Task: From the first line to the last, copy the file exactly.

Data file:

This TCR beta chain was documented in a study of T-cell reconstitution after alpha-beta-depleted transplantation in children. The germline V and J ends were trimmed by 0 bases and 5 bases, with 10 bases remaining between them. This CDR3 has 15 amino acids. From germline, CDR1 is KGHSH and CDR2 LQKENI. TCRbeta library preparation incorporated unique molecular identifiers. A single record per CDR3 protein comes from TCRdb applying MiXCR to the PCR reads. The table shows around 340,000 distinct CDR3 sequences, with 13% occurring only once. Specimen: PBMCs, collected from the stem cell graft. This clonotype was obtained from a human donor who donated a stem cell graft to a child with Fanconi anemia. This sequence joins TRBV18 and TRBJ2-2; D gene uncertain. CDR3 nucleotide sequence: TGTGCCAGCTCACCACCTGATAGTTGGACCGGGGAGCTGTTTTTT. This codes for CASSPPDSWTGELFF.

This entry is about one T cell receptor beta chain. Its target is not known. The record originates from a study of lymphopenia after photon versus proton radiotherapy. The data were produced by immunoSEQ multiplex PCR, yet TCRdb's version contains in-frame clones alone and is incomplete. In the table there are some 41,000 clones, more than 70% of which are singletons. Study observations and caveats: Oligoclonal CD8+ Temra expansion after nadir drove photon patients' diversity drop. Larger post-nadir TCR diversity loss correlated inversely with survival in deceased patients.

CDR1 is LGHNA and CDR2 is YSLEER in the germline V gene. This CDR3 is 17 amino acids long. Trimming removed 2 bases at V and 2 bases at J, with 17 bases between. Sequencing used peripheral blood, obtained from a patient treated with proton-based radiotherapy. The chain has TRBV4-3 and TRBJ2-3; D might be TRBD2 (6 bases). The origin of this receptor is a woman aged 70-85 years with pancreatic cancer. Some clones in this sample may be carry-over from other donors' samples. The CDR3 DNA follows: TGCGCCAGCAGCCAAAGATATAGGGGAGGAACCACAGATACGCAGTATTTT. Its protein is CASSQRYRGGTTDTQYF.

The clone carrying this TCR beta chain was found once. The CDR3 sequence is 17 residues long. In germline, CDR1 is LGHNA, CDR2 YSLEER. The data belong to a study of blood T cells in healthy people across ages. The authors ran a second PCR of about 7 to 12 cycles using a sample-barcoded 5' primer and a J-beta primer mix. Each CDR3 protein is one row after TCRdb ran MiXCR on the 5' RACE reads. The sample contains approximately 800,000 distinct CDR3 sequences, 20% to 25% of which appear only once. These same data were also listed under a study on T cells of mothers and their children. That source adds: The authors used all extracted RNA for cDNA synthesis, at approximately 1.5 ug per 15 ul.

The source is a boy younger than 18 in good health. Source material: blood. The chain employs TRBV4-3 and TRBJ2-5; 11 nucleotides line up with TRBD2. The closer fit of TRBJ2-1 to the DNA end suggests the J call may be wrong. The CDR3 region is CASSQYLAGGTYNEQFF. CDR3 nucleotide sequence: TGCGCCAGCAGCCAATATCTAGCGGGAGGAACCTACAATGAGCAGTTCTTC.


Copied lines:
This TCR beta chain was documented in a study of T-cell reconstitution after alpha-beta-depleted transplantation in children. The germline V and J ends were trimmed by 0 bases and 5 bases, with 10 bases remaining between them. This CDR3 has 15 amino acids. From germline, CDR1 is KGHSH and CDR2 LQKENI. TCRbeta library preparation incorporated unique molecular identifiers. A single record per CDR3 protein comes from TCRdb applying MiXCR to the PCR reads. The table shows around 340,000 distinct CDR3 sequences, with 13% occurring only once. Specimen: PBMCs, collected from the stem cell graft. This clonotype was obtained from a human donor who donated a stem cell graft to a child with Fanconi anemia. This sequence joins TRBV18 and TRBJ2-2; D gene uncertain. CDR3 nucleotide sequence: TGTGCCAGCTCACCACCTGATAGTTGGACCGGGGAGCTGTTTTTT. This codes for CASSPPDSWTGELFF.

This entry is about one T cell receptor beta chain. Its target is not known. The record originates from a study of lymphopenia after photon versus proton radiotherapy. The data were produced by immunoSEQ multiplex PCR, yet TCRdb's version contains in-frame clones alone and is incomplete. In the table there are some 41,000 clones, more than 70% of which are singletons. Study observations and caveats: Oligoclonal CD8+ Temra expansion after nadir drove photon patients' diversity drop. Larger post-nadir TCR diversity loss correlated inversely with survival in deceased patients.

CDR1 is LGHNA and CDR2 is YSLEER in the germline V gene. This CDR3 is 17 amino acids long. Trimming removed 2 bases at V and 2 bases at J, with 17 bases between. Sequencing used peripheral blood, obtained from a patient treated with proton-based radiotherapy. The chain has TRBV4-3 and TRBJ2-3; D might be TRBD2 (6 bases). The origin of this receptor is a woman aged 70-85 years with pancreatic cancer. Some clones in this sample may be carry-over from other donors' samples. The CDR3 DNA follows: TGCGCCAGCAGCCAAAGATATAGGGGAGGAACCACAGATACGCAGTATTTT. Its protein is CASSQRYRGGTTDTQYF.

The clone carrying this TCR beta chain was found once. The CDR3 sequence is 17 residues long. In germline, CDR1 is LGHNA, CDR2 YSLEER. The data belong to a study of blood T cells in healthy people across ages. The authors ran a second PCR of about 7 to 12 cycles using a sample-barcoded 5' primer and a J-beta primer mix. Each CDR3 protein is one row after TCRdb ran MiXCR on the 5' RACE reads. The sample contains approximately 800,000 distinct CDR3 sequences, 20% to 25% of which appear only once. These same data were also listed under a study on T cells of mothers and their children. That source adds: The authors used all extracted RNA for cDNA synthesis, at approximately 1.5 ug per 15 ul.

The source is a boy younger than 18 in good health. Source material: blood. The chain employs TRBV4-3 and TRBJ2-5; 11 nucleotides line up with TRBD2. The closer fit of TRBJ2-1 to the DNA end suggests the J call may be wrong. The CDR3 region is CASSQYLAGGTYNEQFF. CDR3 nucleotide sequence: TGCGCCAGCAGCCAATATCTAGCGGGAGGAACCTACAATGAGCAGTTCTTC.